Arms-producing and military services companies from North America and Western Europe once again dominated the list (which however does not include China-based companies). Sales by the 44 US-based companies accounted for over 60 per cent of all arms sales by the Top 100 arms-producing companies in 2010. The 30 companies based in Western Europe accounted for a further 29 per cent.
The global arms industry continues to be highly concentrated, with the top 10 arms-producing companies accounting for 56 per cent, or $230 billion, of total Top 100 arms sales.
‘The data for 2010 demonstrates, once again, the major players’ ability to continue selling arms and military services despite the financial crises currently affecting other industries,’ states SIPRI arms industry expert Dr Susan Jackson. ‘To take one example, OshKosh Corporation had a 156 per cent increase in arms sales in 2010 after winning the M-ATV (MRAP all-terrain vehicles) contract. In other cases, change is likely, not due to the financial crisis but rather because of the withdrawal of foreign troops from Iraq and the subsequent expected decrease in related equipment sales.’
The expanding military services market
- Data for 2010 shows a continuing increase in the sales of military services–including systems support, training, logistics, and maintenance, repair and overhaul–with 20 companies in the SIPRI Top 100 categorised primarily as military services providers.
- Combined military sales for these companies rose from $22.3 billion in 2002 to $55 billion in 2010, a 147 per cent increase in real terms. Furthermore, as a result of outsourcing and changes in military technologies, such services will play a key role in company strategies for the foreseeable future.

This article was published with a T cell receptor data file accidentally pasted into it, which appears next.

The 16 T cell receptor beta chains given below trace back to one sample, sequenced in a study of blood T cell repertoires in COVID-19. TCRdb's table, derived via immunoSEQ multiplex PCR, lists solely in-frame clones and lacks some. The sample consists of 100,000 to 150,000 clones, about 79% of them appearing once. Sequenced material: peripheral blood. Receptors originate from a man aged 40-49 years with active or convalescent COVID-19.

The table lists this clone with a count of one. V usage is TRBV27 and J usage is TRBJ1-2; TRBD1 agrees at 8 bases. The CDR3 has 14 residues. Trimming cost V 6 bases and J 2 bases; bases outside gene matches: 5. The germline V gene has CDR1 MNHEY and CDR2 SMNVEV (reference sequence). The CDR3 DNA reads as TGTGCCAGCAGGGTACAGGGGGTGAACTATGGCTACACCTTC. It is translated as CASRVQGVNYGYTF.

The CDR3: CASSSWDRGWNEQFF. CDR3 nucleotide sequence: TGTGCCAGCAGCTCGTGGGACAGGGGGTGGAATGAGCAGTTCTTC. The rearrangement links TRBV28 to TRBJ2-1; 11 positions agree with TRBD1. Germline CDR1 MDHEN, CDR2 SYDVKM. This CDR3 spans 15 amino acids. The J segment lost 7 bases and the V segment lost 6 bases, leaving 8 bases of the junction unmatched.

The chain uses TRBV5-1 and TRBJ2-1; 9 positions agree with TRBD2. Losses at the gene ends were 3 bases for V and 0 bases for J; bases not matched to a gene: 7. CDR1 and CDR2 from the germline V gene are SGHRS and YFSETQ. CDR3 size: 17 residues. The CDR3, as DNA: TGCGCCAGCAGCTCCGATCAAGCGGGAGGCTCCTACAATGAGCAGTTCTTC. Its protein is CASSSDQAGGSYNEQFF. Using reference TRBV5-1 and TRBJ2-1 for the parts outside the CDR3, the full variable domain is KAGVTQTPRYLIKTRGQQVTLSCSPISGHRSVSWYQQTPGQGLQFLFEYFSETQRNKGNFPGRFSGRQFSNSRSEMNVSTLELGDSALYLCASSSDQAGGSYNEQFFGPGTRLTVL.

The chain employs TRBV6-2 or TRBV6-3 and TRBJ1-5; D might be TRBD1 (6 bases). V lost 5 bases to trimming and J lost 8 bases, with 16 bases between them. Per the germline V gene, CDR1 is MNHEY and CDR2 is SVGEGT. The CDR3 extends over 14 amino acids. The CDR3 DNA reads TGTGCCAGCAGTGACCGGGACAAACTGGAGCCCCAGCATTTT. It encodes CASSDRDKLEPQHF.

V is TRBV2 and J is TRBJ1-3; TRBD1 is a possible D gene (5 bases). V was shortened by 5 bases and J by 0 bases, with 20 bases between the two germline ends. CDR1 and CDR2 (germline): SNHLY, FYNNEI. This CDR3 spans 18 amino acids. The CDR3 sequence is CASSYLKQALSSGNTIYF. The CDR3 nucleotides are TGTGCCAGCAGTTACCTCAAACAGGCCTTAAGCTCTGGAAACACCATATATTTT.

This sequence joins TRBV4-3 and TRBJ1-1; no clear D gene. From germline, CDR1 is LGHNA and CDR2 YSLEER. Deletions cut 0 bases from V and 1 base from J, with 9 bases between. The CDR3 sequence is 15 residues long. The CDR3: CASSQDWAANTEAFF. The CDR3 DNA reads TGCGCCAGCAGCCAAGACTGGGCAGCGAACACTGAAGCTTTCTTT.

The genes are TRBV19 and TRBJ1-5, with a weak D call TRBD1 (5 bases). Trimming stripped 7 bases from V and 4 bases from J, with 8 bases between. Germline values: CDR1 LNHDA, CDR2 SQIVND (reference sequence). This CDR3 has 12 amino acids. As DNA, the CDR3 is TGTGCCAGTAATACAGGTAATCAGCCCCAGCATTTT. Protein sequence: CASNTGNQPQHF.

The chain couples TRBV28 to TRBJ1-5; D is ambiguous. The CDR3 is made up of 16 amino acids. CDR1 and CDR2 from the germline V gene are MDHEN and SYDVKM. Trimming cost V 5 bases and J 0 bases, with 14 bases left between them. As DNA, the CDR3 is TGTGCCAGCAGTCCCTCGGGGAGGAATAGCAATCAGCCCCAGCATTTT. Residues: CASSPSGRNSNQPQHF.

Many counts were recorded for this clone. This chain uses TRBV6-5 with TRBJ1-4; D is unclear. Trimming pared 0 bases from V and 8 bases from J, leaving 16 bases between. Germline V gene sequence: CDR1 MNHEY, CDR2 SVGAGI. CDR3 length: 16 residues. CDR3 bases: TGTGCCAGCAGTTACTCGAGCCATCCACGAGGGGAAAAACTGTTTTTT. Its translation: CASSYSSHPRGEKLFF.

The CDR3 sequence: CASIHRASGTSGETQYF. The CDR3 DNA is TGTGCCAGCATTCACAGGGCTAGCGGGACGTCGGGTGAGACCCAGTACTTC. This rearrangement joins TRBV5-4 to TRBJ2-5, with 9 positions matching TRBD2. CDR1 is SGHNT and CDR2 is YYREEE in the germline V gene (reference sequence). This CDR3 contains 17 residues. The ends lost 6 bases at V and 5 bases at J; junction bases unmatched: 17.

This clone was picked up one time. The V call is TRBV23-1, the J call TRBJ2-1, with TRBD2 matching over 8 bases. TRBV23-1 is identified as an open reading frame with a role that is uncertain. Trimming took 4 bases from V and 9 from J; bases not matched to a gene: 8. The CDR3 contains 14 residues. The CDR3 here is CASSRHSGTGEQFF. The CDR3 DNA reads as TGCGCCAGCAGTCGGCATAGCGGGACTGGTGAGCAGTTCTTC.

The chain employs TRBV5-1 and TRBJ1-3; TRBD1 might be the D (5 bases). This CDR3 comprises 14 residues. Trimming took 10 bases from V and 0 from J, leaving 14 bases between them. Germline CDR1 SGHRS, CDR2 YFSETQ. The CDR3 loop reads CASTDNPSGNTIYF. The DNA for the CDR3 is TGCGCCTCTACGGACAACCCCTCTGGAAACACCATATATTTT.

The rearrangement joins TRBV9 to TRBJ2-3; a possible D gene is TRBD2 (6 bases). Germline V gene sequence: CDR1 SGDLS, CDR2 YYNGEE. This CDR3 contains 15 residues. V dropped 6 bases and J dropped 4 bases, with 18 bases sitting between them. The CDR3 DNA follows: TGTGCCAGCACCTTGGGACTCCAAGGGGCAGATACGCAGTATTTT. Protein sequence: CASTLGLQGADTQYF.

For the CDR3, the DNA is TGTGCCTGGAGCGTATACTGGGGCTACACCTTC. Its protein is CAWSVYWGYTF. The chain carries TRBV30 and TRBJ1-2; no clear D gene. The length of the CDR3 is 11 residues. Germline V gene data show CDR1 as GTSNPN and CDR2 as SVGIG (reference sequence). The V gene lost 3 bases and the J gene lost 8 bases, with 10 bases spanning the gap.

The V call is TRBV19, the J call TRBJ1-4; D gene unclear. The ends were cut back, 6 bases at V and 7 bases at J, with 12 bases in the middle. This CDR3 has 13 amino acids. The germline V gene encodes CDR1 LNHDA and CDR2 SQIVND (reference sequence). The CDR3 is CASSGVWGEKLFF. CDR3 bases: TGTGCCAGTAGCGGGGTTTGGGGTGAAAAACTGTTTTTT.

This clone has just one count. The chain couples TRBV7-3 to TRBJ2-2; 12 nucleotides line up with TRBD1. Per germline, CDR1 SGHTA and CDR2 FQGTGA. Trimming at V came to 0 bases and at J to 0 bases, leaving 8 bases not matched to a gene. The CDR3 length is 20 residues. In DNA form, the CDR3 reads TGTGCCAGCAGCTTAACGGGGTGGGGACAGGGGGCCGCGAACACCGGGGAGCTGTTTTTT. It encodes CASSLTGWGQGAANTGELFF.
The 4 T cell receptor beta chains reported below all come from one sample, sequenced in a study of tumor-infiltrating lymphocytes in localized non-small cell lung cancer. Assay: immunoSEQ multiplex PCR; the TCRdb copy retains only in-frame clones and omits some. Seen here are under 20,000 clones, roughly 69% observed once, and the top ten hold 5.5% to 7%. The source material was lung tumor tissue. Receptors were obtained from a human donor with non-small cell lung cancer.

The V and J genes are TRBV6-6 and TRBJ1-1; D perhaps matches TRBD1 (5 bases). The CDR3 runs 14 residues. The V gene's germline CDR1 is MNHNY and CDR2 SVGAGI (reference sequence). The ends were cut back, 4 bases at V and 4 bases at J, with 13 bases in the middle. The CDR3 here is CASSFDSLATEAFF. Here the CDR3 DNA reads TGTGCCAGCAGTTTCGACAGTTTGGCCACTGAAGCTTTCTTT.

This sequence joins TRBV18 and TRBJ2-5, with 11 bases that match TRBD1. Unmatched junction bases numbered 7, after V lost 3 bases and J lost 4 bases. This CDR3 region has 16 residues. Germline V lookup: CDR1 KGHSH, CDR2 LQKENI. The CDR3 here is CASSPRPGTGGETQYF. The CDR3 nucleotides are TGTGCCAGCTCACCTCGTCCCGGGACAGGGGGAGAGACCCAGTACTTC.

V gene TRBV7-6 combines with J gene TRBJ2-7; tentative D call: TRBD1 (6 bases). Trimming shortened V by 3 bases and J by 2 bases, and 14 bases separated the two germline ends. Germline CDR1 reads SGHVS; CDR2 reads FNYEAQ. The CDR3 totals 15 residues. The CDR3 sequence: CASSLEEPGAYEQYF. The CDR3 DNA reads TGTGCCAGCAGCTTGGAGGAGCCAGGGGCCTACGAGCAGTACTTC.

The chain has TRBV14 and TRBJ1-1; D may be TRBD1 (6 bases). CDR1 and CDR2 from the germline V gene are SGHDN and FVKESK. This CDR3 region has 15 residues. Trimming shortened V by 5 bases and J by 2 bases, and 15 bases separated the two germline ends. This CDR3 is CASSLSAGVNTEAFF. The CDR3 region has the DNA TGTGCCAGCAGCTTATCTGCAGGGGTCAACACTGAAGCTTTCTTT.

- In addition, a large number of other companies in the Top 100 that are not specialized military services companies also generate significant sales from military services. For example, in 2010 BAE Systems reported that 48 per cent of its total sales (or $15.8 billion) were generated in the services market.
Increased sales in 2010 illustrate how the arms industry is shielded from immediate, drastic financial threats
The expansion and consolidation of the arms industry further strengthened the position of the Top 100 arms producers. Significantly, the entry point for inclusion in the Top 100 rose from $280 million in sales in 2002 to $640 million in 2010.
Standard business strategies to stabilize arms production and military services activities include company acquisitions to widen and deepen company products and services. Two cases of increases in sales in the Top 100 for 2010 due to company acquisitions clearly illustrate this strategy.
- Increasing its arms sales year-over-year by 125 per cent to $1.1 billion, Triumph entered the Top 100 for the first time following its acquisition of Vought Aircraft.
- Babcock International increased its sales of military services by 40 per cent with contracts it absorbed through its acquisition of VT Group.
The SIPRI Arms Industry Database
The SIPRI Arms Industry Database was created in 1989. It contains financial and employment data on arms-producing companies in the OECD and developing countries (except China). Since 1990, SIPRI has published data on the arms sales and employment of the 100 largest of these arms-producing companies in the SIPRI Yearbook.
Arms sales are defined by SIPRI as sales of military goods and services to military customers, including both sales for domestic procurement and sales for export.
This is the first of a series of three major data sets pre-launches, before SIPRI's Yearbook is published in June 2012. On 19 March SIPRI will release its international arms transfers data (details of all international sales, transfers and gifts of major weapons in 2010) and on 17 April its world military expenditure data (comprehensive information on global, regional and national trends in military spending). Finally, on June 4, SIPRI will launch its 2012 Yearbook (cutting-edge information and analysis on the state of the world's nuclear forces, the international peacekeeping agenda and steps to control WMD).